In order to overcome the challenges of breaking the strong C-F bonds associated with PFAS compounds, as well as determining methods that will be effective at taking PFAS out of the environment, researchers are looking into novel ways to advance “off-the-shelf” treatment technologies. These treatment innovations have revolved around using advanced oxidation processes to generate free radicals to break bonds, polymers to selectively remove PFAS, catalysts to speed up reactions and produce more energy, and a combination of these methods.
To date, researchers have developed powerful chemical oxidation methods (e.g., hydrogen peroxide, Fenton’s Reagent, ozone) that have been successful at removing organic and inorganic contaminants. This treatment method works by producing free radicals that react with the contaminant to break its bonds. Early studies have shown that these conventional chemical oxidation methods are not powerful enough to break the C-F bonds of PFAS. Therefore, being able to increase in the power of these free radicals has been a novelty of current research in the area of applying oxidation treatment to remove PFAS.
Researchers have found ways around this challenge by evaluating electrochemical oxidation and siupercritical waste oxidation methods as opposed to chemical oxidation. Electrochemical oxidation is similar to chemical oxidation, but uses electricity instead of chemicals to generate free radicals. This is done by using an anode and cathode where electricity runs from the anode to the cathode. This principle is the same process that occurs in the battery of our cell phones, which use anodes and cathodes to make sure we can all stay up to date on our emails and social media. The novelty of electrochemical oxidation is that the use of electricity allows research to manipulate the energy required to overcome the C-F bond strength. It has been demonstrated that when you combine electrochemical oxidation with a separation process, such as filtration, you can remove shorter chain PFAS compounds. These are the same PFAS compounds that we are starting to see replace the legacy compounds. This approach actually uses PFAS free radicals against other PFAS compounds during treatment to break these strong C-F bonds.
Another application of electrochemical oxidation that can specifically target the longer-chain PFAS compounds is a process called electrical discharge plasma. Electrical discharge plasma is a process that combines the use of electricity in water to produce plasma. What is plasma? Other than something you would probably hear about in a sci-fi movie? Researchers discovered that when electricity is applied to water you can generate what they call aqueous electrons which acts like fire in solution to remove PFAS. Initial studies have shown the longer-chain PFAS compounds can be removed to levels below detection limits (9 ng/L).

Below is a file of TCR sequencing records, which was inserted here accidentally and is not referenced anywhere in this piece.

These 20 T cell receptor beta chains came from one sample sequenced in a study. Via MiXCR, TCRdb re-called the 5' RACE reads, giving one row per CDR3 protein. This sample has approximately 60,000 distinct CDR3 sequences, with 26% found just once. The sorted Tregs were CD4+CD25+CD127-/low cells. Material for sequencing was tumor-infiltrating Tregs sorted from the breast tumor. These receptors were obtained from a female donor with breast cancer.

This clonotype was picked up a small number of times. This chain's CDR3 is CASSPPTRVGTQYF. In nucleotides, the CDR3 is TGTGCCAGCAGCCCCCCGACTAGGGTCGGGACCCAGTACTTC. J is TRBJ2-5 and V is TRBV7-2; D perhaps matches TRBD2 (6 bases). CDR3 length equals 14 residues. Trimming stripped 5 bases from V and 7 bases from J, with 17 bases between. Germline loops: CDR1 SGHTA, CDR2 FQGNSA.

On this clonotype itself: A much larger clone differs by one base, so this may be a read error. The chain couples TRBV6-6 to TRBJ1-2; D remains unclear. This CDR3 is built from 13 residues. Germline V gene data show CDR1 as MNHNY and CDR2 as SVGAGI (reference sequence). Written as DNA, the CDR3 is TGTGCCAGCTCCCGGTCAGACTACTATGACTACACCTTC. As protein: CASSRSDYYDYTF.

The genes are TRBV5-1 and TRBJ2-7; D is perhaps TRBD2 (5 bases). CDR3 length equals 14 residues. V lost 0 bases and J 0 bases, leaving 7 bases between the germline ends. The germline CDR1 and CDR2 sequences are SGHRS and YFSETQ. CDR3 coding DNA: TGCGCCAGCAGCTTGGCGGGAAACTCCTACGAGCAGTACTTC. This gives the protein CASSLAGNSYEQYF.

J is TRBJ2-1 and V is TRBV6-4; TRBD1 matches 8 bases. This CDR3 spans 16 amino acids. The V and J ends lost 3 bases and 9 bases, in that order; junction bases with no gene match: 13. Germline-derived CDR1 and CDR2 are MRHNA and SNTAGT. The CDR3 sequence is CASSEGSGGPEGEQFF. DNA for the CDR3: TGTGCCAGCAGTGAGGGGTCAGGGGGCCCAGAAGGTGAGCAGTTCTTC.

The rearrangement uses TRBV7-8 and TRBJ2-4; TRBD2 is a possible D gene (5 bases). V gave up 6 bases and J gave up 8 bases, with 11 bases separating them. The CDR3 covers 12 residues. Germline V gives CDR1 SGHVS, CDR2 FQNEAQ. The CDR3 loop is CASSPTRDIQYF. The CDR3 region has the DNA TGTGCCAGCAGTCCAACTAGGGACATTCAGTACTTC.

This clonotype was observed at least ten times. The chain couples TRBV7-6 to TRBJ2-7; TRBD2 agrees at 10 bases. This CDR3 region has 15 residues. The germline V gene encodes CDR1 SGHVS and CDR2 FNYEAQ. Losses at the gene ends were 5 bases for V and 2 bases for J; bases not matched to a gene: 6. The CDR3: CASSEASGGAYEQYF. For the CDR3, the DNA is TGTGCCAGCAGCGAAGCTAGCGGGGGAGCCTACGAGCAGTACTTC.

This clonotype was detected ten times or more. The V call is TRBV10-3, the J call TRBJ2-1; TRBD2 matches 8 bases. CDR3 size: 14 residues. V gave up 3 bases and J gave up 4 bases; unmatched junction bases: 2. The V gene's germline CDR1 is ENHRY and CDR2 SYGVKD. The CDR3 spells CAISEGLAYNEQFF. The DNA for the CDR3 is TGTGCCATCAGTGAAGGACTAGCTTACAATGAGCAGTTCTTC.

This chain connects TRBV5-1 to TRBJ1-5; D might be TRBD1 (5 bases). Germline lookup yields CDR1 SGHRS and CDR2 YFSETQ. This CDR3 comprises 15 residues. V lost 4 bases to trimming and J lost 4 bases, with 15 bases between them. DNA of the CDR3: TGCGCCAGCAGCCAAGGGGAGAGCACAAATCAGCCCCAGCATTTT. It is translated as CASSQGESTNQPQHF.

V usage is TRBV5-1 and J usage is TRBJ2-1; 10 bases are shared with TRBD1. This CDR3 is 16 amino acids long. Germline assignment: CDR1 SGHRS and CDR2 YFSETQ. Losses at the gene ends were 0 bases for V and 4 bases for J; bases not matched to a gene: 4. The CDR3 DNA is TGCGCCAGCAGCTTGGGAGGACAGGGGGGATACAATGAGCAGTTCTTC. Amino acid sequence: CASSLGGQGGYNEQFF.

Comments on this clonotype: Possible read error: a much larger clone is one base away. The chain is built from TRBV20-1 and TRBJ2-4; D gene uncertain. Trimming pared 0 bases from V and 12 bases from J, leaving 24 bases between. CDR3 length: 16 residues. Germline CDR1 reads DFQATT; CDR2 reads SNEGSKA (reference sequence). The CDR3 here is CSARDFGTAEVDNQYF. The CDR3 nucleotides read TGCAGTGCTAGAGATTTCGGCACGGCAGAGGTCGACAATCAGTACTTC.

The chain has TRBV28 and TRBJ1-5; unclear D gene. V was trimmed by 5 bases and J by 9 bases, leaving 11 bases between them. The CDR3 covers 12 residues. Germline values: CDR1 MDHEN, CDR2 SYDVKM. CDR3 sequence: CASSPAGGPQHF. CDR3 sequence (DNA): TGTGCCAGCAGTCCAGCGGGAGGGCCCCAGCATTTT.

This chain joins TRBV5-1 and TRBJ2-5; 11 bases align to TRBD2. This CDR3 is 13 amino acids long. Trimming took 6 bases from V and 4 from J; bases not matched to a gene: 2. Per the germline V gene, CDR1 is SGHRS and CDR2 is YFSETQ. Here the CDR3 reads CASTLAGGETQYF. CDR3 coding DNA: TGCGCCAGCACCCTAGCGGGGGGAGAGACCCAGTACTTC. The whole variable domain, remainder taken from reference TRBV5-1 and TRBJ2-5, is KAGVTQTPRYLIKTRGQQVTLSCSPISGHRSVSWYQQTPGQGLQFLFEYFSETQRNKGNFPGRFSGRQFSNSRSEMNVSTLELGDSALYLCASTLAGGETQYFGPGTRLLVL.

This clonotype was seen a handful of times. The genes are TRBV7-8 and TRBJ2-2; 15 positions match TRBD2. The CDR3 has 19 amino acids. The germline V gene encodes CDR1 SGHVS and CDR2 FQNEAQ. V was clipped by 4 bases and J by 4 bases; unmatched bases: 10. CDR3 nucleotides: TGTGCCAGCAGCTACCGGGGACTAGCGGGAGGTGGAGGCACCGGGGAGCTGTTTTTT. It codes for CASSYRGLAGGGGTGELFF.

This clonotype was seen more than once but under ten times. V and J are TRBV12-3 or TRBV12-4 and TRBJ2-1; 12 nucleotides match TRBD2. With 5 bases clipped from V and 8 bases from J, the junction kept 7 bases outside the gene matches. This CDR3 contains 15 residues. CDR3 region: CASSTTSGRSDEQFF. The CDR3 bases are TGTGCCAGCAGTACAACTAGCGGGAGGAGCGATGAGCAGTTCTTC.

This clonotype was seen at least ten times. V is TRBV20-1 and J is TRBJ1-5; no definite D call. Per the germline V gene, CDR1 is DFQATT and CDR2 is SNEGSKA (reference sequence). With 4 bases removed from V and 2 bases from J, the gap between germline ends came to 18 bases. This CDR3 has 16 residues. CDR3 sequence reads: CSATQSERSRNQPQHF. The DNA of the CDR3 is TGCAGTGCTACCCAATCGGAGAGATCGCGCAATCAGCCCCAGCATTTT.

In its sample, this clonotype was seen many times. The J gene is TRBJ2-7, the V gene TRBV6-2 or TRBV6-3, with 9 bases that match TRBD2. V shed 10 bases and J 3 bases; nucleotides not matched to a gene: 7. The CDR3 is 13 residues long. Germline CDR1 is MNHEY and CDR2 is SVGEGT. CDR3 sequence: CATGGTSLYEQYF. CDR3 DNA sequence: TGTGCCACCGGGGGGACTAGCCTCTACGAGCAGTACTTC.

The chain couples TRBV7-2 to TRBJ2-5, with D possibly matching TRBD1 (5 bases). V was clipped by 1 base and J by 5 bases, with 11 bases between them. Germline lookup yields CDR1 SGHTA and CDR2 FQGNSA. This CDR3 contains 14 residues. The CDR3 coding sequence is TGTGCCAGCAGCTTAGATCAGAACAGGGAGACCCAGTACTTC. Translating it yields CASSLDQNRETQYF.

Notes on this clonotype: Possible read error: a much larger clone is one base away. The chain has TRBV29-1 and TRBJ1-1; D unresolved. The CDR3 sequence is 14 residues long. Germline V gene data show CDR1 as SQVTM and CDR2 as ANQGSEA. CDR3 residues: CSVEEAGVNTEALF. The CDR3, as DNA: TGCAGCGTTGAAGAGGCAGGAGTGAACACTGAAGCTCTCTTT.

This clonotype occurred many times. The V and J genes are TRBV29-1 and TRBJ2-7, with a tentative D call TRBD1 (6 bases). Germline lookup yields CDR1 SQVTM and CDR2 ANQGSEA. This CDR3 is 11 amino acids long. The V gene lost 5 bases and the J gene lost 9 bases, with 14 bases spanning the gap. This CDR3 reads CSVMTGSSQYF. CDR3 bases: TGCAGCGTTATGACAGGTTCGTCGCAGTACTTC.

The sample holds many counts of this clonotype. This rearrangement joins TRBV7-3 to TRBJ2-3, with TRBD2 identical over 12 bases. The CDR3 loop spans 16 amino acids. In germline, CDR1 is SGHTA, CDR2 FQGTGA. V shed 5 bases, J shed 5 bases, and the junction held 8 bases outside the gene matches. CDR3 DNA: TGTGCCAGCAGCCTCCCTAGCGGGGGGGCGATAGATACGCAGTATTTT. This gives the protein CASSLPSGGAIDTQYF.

Beyond the use of electricity in water or the application running it through a battery set up, we can use heat and pressure to change the state of water to remove PFAS. You might remember that matter can exist as either a liquid, solid, or vapor and this will depend on temperature and pressure. Water is unique because at a certain pressure and temperature, water can exist in a special state where it isn’t a solid, liquid, or a vapor. This state is called supercritical. This state is reached when the temperature reaches above approximately 704°F and a pressure above 218 atm. This temperature is approaching the lower range of what we would see at waste-to-energy facilities. In terms of pressure, this would be equal to diving to a depth of 1.36 miles in the ocean. Once a supercritical state is achieved, there is enough energy to completely breakdown compounds to clean water, energy, and CO2. Preliminary removals of almost 100% have been demonstrated for various PFAS compounds.
Sunlight has been shown to be a powerful oxidant that is not always thought about as an effective treatment method for contaminants. Using sunlight is a common treatment method for wetlands and is called photolysis. This treatment method has been shown to be effective at removing organics from leachate as well as other wastewaters. The direct application of sunlight (UV254) alone is not powerful enough to overcome the C-F bond. Researchers at Rice University have found that the addition of boron nitride to water containing PFOA exposed to UV light was able to remove 99.9% of PFOA from water. Although this method has not been tested on leachate, there is potential for similar approaches to be applied to leachate with adjustments to account for leachate composition.
These advancements have been able to take conventional chemical oxidation methods and improve their efficiency against C-F bonds through the use of electricity, heat, pressure, and sunlight.